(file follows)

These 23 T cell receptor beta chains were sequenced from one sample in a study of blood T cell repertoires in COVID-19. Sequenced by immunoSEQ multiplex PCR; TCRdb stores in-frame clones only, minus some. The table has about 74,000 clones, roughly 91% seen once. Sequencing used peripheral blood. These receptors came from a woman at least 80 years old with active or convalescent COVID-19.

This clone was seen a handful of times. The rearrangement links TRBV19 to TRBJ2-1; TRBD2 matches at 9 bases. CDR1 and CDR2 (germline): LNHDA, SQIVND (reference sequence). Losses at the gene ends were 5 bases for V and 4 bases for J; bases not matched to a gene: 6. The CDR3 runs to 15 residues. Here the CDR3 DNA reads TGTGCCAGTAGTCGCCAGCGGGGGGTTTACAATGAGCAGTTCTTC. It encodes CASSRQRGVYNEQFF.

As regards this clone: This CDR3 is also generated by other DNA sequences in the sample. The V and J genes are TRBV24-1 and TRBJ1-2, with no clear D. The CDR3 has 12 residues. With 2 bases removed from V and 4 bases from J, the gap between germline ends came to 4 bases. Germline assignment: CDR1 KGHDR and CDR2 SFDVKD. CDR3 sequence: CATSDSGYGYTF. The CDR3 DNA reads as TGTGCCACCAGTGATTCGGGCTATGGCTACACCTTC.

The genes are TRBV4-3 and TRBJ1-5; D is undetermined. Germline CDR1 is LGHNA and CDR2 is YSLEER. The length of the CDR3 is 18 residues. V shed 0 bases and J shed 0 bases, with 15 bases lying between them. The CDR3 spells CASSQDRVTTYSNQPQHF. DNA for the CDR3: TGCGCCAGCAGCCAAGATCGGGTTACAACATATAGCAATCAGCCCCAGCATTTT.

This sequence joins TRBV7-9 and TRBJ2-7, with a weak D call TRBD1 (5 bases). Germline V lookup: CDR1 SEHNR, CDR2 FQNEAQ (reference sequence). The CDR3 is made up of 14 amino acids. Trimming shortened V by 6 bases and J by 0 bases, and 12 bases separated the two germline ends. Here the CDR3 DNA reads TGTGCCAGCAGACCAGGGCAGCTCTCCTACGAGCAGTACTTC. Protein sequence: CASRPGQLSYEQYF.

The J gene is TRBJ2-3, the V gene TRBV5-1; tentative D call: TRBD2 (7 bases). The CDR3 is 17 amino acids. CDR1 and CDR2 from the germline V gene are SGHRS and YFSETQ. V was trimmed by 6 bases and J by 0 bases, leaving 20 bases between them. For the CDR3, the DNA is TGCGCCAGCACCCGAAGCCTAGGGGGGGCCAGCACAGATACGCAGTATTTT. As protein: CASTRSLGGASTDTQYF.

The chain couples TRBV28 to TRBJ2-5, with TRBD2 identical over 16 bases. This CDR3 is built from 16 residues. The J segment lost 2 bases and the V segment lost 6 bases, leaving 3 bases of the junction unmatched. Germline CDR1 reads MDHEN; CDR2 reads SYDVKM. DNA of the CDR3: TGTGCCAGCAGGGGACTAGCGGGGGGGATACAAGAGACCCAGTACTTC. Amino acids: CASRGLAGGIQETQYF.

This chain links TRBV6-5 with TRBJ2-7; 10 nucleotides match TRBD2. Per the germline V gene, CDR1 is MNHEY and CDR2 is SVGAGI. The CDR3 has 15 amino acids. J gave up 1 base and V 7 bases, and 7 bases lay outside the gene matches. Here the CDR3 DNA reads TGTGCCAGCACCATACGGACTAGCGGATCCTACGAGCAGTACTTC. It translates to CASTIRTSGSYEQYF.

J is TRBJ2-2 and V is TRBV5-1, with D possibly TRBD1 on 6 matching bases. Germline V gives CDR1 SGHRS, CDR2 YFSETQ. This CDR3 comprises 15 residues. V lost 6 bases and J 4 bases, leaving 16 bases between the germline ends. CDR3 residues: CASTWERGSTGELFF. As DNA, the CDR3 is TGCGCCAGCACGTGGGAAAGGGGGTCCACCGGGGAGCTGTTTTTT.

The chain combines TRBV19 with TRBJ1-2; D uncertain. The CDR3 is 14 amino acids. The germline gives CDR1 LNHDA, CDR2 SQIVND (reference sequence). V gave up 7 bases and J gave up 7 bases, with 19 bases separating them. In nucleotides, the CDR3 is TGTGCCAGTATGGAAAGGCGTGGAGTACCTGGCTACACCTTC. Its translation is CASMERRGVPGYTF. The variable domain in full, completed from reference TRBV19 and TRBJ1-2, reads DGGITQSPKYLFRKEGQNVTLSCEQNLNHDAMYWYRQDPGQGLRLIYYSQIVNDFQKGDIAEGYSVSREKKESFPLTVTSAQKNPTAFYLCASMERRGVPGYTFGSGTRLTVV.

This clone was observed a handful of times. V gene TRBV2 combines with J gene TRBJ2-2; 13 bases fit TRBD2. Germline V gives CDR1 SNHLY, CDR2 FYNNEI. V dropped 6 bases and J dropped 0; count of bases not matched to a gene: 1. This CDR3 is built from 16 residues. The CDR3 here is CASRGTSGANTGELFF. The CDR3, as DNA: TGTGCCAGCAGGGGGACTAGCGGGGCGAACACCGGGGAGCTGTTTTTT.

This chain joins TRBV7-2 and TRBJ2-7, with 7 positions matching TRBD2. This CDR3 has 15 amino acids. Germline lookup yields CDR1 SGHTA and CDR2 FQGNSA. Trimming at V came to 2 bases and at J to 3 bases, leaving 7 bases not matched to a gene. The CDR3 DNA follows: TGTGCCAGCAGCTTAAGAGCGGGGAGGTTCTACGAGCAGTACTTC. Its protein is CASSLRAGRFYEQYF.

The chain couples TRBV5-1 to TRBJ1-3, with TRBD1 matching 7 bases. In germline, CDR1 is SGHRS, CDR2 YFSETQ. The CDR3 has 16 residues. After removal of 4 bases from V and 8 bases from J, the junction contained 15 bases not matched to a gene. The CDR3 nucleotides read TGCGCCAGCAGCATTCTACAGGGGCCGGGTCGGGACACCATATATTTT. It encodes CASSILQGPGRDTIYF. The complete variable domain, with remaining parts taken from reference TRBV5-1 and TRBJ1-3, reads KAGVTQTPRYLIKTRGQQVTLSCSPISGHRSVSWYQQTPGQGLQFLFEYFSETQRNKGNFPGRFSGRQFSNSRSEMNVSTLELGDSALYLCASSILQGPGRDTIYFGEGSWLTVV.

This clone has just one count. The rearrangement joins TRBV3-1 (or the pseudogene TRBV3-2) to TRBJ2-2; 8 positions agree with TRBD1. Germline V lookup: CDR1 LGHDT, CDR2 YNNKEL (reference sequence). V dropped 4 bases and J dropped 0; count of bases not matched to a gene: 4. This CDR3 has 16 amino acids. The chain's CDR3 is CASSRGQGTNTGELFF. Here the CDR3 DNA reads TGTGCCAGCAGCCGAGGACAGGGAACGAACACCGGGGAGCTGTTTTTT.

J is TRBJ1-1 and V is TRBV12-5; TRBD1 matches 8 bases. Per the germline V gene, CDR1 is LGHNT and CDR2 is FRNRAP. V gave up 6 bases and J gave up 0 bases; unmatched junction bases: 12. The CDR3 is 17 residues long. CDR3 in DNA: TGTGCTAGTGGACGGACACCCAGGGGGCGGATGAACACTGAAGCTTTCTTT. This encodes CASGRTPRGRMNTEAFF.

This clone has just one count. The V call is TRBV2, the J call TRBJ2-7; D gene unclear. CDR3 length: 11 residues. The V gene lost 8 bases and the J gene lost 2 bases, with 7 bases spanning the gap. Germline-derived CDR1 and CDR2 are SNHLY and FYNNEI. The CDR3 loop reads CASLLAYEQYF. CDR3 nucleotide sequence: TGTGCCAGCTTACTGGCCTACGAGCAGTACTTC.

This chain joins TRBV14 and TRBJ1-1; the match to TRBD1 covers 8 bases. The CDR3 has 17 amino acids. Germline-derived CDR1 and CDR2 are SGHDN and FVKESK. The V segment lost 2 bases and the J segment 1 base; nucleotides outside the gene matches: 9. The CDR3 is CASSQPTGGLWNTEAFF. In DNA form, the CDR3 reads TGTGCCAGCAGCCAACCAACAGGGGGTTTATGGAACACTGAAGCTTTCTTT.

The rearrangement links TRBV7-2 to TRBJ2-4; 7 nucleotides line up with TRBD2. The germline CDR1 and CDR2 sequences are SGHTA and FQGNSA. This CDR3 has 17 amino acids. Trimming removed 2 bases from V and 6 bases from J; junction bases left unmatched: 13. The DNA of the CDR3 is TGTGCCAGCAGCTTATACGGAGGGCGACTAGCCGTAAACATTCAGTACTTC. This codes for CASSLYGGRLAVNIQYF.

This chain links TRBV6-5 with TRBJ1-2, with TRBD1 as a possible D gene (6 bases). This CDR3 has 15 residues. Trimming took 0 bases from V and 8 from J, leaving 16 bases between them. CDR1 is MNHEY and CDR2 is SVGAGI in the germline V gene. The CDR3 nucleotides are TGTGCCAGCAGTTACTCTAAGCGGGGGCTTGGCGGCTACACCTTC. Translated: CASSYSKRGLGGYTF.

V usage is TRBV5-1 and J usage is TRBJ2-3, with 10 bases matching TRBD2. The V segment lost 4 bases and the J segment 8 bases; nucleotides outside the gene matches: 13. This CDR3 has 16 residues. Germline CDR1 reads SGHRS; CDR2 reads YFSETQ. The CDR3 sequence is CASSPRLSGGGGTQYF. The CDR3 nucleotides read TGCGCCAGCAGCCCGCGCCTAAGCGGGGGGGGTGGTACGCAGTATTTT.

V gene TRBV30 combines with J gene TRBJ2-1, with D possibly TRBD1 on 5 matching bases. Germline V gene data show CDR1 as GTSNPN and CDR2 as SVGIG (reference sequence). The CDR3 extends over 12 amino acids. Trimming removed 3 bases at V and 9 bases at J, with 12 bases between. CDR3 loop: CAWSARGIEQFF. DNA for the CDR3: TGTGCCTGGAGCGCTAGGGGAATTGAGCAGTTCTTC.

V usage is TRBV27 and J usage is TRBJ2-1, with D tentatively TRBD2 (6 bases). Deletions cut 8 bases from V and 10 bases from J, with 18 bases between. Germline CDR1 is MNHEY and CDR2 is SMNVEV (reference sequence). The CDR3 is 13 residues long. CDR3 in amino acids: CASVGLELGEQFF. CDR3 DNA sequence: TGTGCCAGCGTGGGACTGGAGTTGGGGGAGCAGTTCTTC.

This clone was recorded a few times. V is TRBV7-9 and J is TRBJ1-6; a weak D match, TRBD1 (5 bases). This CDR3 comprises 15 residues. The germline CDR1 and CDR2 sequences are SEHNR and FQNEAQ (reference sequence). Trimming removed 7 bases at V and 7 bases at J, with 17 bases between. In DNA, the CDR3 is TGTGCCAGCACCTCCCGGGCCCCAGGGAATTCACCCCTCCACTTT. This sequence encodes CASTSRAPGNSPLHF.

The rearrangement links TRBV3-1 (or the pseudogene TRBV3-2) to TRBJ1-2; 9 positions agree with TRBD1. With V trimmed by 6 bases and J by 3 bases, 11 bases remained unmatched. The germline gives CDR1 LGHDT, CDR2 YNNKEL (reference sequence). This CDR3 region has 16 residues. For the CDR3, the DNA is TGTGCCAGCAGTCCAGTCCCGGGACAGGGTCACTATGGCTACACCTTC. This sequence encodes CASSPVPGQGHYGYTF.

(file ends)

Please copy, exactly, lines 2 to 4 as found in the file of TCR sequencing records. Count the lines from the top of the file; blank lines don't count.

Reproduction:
This clone was seen a handful of times. The rearrangement links TRBV19 to TRBJ2-1; TRBD2 matches at 9 bases. CDR1 and CDR2 (germline): LNHDA, SQIVND (reference sequence). Losses at the gene ends were 5 bases for V and 4 bases for J; bases not matched to a gene: 6. The CDR3 runs to 15 residues. Here the CDR3 DNA reads TGTGCCAGTAGTCGCCAGCGGGGGGTTTACAATGAGCAGTTCTTC. It encodes CASSRQRGVYNEQFF.

As regards this clone: This CDR3 is also generated by other DNA sequences in the sample. The V and J genes are TRBV24-1 and TRBJ1-2, with no clear D. The CDR3 has 12 residues. With 2 bases removed from V and 4 bases from J, the gap between germline ends came to 4 bases. Germline assignment: CDR1 KGHDR and CDR2 SFDVKD. CDR3 sequence: CATSDSGYGYTF. The CDR3 DNA reads as TGTGCCACCAGTGATTCGGGCTATGGCTACACCTTC.

The genes are TRBV4-3 and TRBJ1-5; D is undetermined. Germline CDR1 is LGHNA and CDR2 is YSLEER. The length of the CDR3 is 18 residues. V shed 0 bases and J shed 0 bases, with 15 bases lying between them. The CDR3 spells CASSQDRVTTYSNQPQHF. DNA for the CDR3: TGCGCCAGCAGCCAAGATCGGGTTACAACATATAGCAATCAGCCCCAGCATTTT.